Agromet Vision

Bruchem, Netherlands

Agromet Vision

Bruchem, Netherlands
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Stigter K.,Agromet Vision | Walker S.,Crops for the Future Research Center
Italian Journal of Agrometeorology | Year: 2014

Meeting the needs for agrometeorological services, including agroclimatological services, in the livelihood of farmers is the focus of this paper in four Parts. This ideally leads to agrometeorological services for response farming with irrigation scheduling, early warnings, microclimate manipulation, and application of weather and climate forecasts in a changing and increasingly variable climate. In this first Part, some historical aspects are dealt with in the introduction, particularly regarding the definition and scope of agrometeorology. What has recently been said about such services is exemplified, including examples from South Africa, Cuba, Zambia and India.


Stigter K.,Agromet Vision | Dawei Z.,China Agricultural University | Jing L.,Ningxia Meteorological Research Institute | Chunqian L.,Hebei Institute of Meteorological science | And 9 more authors.
Italian Journal of Agrometeorology | Year: 2015

Meeting the needs for agrometeorological services, including agrodimatological services, in the livelihood of farmers is the focus of this paper in four Parts. This last Part deals with ten historical case studies to illustrate some best examples of agrometeorological services. They are about: Shelterbelt design for protection of irrigation canals and agricultural land from blown sand encroachment; Design of improved underground storage pits (matmuras) for sorghum in cracking clays; Design of sand settlement of windblown sand using local trees and grasses; Agrometeorological service for irrigation advice; Frost forecast service; Design of protection of sloping land from soil loss and water run-off using hedgerow intercropping; Improving microclimate for water melon by covering sandy soils with pebbles; Winter straw mulching increasing water use efficiency and yields in winter wheat; Forecasting fungus disease conditions for wolfberries; and Early warning of low temperatures and less sunshine for crops in plastic greenhouses in winter. © 2015, Patron Editore S.r.l. All rights reserved.


Stigter K.,Agromet Vision | Walker S.,Crops for the Future Research Center | Das H.,Mont Vert II Pashan Sus Road | Huda S.,University of Sydney | Haasbroek P.D.,Farmsecure
Italian Journal of Agrometeorology | Year: 2014

Meeting the needs for agrometeorological services, including agroclimatological services, in the livelihood of farmers is the focus of this paper in four Parts. Much was already reported by us on the context of farmers’ needs for agrometeorological services. We therefore use now in this second Part some recent reviews of this context in which we recognize that of our own approaches. These reviews deal with the existing situation in Africa, Asia and Latin America from angles of water/fertility/markets (Africa), traditional, conventional/intensive and organic farming (Asia) and operational frameworks that provide agrometeorological information to farmers, extension services and other stakeholders with some emphasis on internet information (Latin America). Examples from Australia, India and South Africa strengthen the arguments. © 2014 Patron Editore S.r.l. All rights reserved.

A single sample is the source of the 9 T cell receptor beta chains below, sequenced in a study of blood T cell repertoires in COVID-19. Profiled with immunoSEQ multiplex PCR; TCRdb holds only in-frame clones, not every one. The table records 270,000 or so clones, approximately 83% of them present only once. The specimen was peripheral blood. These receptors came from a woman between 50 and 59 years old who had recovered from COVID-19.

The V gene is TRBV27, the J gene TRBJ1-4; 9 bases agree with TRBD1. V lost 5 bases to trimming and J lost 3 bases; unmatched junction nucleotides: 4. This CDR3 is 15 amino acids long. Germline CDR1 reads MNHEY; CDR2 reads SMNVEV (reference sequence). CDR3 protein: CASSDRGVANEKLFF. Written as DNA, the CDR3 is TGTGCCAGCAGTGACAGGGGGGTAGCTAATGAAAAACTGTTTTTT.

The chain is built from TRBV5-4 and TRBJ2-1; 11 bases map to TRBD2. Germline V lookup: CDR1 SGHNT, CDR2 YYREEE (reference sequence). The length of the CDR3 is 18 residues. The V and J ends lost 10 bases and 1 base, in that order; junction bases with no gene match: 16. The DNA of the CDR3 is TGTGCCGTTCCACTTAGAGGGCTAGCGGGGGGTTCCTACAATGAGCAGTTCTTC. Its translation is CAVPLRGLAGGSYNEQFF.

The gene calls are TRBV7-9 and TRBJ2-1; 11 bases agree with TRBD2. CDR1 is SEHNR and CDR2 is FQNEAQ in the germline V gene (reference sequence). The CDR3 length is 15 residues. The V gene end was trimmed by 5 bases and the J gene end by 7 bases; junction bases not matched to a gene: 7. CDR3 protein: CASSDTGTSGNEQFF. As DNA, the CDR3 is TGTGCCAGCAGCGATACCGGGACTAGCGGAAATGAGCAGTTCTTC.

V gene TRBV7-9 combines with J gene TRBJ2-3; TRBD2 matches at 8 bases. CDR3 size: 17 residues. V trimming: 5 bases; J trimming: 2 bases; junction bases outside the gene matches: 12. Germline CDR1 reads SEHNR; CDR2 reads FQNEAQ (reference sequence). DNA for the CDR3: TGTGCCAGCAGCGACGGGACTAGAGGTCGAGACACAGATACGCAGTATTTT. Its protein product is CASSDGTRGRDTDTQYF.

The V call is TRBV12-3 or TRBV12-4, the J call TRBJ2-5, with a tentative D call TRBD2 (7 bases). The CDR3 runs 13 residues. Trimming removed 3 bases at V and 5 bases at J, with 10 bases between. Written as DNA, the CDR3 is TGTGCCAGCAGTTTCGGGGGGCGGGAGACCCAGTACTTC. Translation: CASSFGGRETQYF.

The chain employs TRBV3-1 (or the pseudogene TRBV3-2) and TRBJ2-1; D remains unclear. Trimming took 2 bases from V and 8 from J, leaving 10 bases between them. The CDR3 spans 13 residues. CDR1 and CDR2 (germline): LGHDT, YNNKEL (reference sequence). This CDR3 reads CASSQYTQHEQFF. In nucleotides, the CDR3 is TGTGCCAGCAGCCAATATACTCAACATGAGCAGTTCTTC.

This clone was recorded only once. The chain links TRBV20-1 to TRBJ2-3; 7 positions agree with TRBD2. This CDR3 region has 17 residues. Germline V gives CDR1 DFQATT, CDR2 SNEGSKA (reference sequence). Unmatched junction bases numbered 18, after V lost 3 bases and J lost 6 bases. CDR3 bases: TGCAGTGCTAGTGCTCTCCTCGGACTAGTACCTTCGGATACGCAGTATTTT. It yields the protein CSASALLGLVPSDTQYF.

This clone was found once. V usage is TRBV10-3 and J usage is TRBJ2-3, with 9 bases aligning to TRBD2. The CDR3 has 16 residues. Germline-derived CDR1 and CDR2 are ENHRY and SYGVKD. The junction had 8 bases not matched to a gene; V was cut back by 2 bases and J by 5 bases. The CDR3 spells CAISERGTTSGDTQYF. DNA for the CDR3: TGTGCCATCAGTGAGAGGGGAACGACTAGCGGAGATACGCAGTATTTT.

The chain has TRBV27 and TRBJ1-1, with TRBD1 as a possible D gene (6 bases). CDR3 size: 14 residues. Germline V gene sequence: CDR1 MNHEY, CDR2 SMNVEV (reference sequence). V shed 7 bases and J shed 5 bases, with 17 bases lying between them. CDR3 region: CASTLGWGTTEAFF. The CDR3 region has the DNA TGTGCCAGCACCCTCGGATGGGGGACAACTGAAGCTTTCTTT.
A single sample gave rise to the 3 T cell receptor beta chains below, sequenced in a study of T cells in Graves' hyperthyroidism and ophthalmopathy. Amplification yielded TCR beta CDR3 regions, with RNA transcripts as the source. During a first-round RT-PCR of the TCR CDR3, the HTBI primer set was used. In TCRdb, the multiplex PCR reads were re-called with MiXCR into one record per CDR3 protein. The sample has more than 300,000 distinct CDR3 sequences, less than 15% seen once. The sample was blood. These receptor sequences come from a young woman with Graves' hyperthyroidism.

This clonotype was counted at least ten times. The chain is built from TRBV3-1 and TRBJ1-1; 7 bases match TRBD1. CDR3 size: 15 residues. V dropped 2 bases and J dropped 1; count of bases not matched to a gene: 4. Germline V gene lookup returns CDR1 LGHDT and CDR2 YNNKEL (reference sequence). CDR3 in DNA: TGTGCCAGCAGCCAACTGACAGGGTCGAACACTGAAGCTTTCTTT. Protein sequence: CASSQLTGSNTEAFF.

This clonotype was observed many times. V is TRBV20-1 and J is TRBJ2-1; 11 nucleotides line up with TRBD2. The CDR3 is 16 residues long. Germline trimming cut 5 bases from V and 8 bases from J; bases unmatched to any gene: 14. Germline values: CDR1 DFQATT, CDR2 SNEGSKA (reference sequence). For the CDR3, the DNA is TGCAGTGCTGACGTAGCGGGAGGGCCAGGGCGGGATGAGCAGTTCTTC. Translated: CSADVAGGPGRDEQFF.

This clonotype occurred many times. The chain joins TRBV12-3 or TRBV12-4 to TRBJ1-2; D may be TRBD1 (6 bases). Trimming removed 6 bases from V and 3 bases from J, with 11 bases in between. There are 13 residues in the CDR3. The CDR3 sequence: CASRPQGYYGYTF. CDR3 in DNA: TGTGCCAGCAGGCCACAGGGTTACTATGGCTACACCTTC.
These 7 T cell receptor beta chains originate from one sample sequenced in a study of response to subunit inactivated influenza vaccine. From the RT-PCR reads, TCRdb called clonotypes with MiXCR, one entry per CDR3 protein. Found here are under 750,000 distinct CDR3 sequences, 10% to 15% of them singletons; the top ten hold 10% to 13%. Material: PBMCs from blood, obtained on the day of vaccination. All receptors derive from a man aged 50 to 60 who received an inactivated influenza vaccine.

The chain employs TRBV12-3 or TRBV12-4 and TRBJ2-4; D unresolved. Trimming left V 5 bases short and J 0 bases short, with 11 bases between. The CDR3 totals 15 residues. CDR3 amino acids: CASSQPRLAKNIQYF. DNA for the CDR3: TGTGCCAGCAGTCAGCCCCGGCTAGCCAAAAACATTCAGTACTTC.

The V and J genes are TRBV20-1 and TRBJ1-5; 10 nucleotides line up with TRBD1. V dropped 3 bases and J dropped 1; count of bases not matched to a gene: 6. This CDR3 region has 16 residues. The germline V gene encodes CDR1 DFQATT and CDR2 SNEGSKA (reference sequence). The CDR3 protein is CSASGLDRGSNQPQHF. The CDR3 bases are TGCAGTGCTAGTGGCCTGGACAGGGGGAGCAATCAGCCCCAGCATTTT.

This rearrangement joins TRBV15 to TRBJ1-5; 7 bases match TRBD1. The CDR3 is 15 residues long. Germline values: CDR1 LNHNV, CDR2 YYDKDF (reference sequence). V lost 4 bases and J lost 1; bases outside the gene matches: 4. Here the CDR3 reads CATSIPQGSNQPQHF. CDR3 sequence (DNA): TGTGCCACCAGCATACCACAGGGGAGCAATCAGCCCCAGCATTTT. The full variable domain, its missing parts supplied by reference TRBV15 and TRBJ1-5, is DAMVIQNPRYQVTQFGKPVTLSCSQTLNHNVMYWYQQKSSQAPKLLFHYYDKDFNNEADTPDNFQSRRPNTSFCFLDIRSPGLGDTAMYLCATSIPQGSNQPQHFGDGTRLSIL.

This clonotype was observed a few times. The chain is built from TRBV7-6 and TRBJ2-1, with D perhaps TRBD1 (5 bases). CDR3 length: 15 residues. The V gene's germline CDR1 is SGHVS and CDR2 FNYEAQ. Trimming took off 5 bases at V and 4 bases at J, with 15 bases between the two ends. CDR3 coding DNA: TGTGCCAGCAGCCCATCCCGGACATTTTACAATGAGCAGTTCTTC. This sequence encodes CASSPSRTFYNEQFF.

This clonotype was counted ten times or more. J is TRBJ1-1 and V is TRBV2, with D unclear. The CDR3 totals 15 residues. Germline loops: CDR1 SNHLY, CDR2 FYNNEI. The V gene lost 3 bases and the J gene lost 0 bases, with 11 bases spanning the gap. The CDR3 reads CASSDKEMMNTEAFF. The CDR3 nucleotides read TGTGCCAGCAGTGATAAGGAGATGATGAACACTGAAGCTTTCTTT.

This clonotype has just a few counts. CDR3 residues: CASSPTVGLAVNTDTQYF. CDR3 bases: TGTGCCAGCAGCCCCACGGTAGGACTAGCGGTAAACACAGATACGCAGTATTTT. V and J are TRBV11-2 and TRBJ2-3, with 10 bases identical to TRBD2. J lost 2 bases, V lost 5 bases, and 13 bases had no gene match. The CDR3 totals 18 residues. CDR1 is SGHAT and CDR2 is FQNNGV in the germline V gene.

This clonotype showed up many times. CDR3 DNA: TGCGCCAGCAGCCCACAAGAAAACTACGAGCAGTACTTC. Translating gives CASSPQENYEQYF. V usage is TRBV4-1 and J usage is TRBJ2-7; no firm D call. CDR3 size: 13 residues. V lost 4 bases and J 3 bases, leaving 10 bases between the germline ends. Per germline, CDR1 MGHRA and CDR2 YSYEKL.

Stigter K.,Agromet Vision | Walker S.,Crops for the Future Research Center | Das H.,Mont Vert II
Italian Journal of Agrometeorology | Year: 2014

Meeting the needs of agrometeorological information for the livelihood of farmers is the focus of this paper in four Parts. In this third Part, the future is dealt with from the point of view of agroforestry and communication in agrometeorology as connecting principles for the reviews in Part II. Targeted capacity building initiatives are an essential component of the communication process. Farmer/Climate/Science Field Schools/Shops appear to have large potentials here. These are the ultimate new educational commitments with which new agrometeorological services must be established. While in these participative approaches the understanding of farmers’ needs can be extended and used to redress and improve the existing situations earlier described. © 2014 Patron Editore S.r.l. All rights reserved.


Yazdanpanah H.,University of Isfahan | Stigter C.J.,Agromet Vision
Theoretical and Applied Climatology | Year: 2011

A so-called selective inverted sink (SIS) was validated in frost protection of a 20-ha almond orchard. Daily counts of flower buds were made for two branches of some selected almond trees in every plot to determine frost damage percentage. Temperatures increased due to the SIS system, but there was an average gradient of temperature decrease of about 0.4°C per 100 m with distance from the SIS. The minimum air temperature increased from 0.5 to 2.8°C, with the highest increase closest to the SIS. The percent of frost-damaged flower buds of almond relative to the control plot with distance to the SIS system had its maximum gradient (8% per 100 m) in 100-200-m distance from the SIS, but this gradient decreased to a minimum (4% per 100 m) in 500-700-m distance from the SIS. The ANOVA and Duncan's multiple-range test of air temperature and frost damage data confirm that the significant influence zone of this local SIS was about 500 m. © 2010 Springer-Verlag.

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